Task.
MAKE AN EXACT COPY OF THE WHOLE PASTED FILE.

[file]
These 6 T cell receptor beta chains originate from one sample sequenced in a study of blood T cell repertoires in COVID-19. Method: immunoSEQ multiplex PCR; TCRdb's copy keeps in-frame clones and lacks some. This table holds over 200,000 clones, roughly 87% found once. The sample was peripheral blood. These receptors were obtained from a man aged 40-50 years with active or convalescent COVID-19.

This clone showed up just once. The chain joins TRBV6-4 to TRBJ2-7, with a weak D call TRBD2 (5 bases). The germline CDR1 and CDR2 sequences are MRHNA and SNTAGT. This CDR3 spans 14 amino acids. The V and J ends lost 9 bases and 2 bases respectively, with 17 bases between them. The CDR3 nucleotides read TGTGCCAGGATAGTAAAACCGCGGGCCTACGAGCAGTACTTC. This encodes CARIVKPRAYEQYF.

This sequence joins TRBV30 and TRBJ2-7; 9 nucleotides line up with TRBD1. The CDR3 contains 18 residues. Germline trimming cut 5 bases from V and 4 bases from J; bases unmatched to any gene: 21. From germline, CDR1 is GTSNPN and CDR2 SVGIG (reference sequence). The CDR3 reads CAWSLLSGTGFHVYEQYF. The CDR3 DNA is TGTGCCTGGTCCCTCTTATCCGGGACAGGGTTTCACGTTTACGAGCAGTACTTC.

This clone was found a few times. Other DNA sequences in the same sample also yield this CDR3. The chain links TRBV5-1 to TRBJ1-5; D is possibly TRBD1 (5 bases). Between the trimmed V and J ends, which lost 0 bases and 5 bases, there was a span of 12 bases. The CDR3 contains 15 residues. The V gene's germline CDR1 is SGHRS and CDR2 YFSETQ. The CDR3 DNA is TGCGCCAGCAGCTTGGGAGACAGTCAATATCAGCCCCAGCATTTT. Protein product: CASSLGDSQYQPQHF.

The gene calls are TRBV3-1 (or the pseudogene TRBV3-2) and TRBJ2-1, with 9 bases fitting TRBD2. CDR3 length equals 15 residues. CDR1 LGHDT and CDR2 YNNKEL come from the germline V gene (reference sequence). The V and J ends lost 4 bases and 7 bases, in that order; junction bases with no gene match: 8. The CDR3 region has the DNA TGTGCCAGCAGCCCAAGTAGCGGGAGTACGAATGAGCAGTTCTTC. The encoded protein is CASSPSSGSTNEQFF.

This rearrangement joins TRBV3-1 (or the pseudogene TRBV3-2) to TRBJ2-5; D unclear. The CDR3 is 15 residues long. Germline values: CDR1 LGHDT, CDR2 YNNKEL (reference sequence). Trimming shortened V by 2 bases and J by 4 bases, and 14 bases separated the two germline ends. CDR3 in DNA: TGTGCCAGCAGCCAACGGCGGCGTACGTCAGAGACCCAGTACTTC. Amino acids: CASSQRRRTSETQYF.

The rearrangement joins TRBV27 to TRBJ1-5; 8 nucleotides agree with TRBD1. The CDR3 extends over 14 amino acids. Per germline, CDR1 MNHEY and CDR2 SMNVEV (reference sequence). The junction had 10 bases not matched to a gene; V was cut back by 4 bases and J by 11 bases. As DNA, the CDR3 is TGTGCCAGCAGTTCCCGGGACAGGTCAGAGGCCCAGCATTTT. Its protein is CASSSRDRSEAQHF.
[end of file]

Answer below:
These 6 T cell receptor beta chains originate from one sample sequenced in a study of blood T cell repertoires in COVID-19. Method: immunoSEQ multiplex PCR; TCRdb's copy keeps in-frame clones and lacks some. This table holds over 200,000 clones, roughly 87% found once. The sample was peripheral blood. These receptors were obtained from a man aged 40-50 years with active or convalescent COVID-19.

This clone showed up just once. The chain joins TRBV6-4 to TRBJ2-7, with a weak D call TRBD2 (5 bases). The germline CDR1 and CDR2 sequences are MRHNA and SNTAGT. This CDR3 spans 14 amino acids. The V and J ends lost 9 bases and 2 bases respectively, with 17 bases between them. The CDR3 nucleotides read TGTGCCAGGATAGTAAAACCGCGGGCCTACGAGCAGTACTTC. This encodes CARIVKPRAYEQYF.

This sequence joins TRBV30 and TRBJ2-7; 9 nucleotides line up with TRBD1. The CDR3 contains 18 residues. Germline trimming cut 5 bases from V and 4 bases from J; bases unmatched to any gene: 21. From germline, CDR1 is GTSNPN and CDR2 SVGIG (reference sequence). The CDR3 reads CAWSLLSGTGFHVYEQYF. The CDR3 DNA is TGTGCCTGGTCCCTCTTATCCGGGACAGGGTTTCACGTTTACGAGCAGTACTTC.

This clone was found a few times. Other DNA sequences in the same sample also yield this CDR3. The chain links TRBV5-1 to TRBJ1-5; D is possibly TRBD1 (5 bases). Between the trimmed V and J ends, which lost 0 bases and 5 bases, there was a span of 12 bases. The CDR3 contains 15 residues. The V gene's germline CDR1 is SGHRS and CDR2 YFSETQ. The CDR3 DNA is TGCGCCAGCAGCTTGGGAGACAGTCAATATCAGCCCCAGCATTTT. Protein product: CASSLGDSQYQPQHF.

The gene calls are TRBV3-1 (or the pseudogene TRBV3-2) and TRBJ2-1, with 9 bases fitting TRBD2. CDR3 length equals 15 residues. CDR1 LGHDT and CDR2 YNNKEL come from the germline V gene (reference sequence). The V and J ends lost 4 bases and 7 bases, in that order; junction bases with no gene match: 8. The CDR3 region has the DNA TGTGCCAGCAGCCCAAGTAGCGGGAGTACGAATGAGCAGTTCTTC. The encoded protein is CASSPSSGSTNEQFF.

This rearrangement joins TRBV3-1 (or the pseudogene TRBV3-2) to TRBJ2-5; D unclear. The CDR3 is 15 residues long. Germline values: CDR1 LGHDT, CDR2 YNNKEL (reference sequence). Trimming shortened V by 2 bases and J by 4 bases, and 14 bases separated the two germline ends. CDR3 in DNA: TGTGCCAGCAGCCAACGGCGGCGTACGTCAGAGACCCAGTACTTC. Amino acids: CASSQRRRTSETQYF.

The rearrangement joins TRBV27 to TRBJ1-5; 8 nucleotides agree with TRBD1. The CDR3 extends over 14 amino acids. Per germline, CDR1 MNHEY and CDR2 SMNVEV (reference sequence). The junction had 10 bases not matched to a gene; V was cut back by 4 bases and J by 11 bases. As DNA, the CDR3 is TGTGCCAGCAGTTCCCGGGACAGGTCAGAGGCCCAGCATTTT. Its protein is CASSSRDRSEAQHF.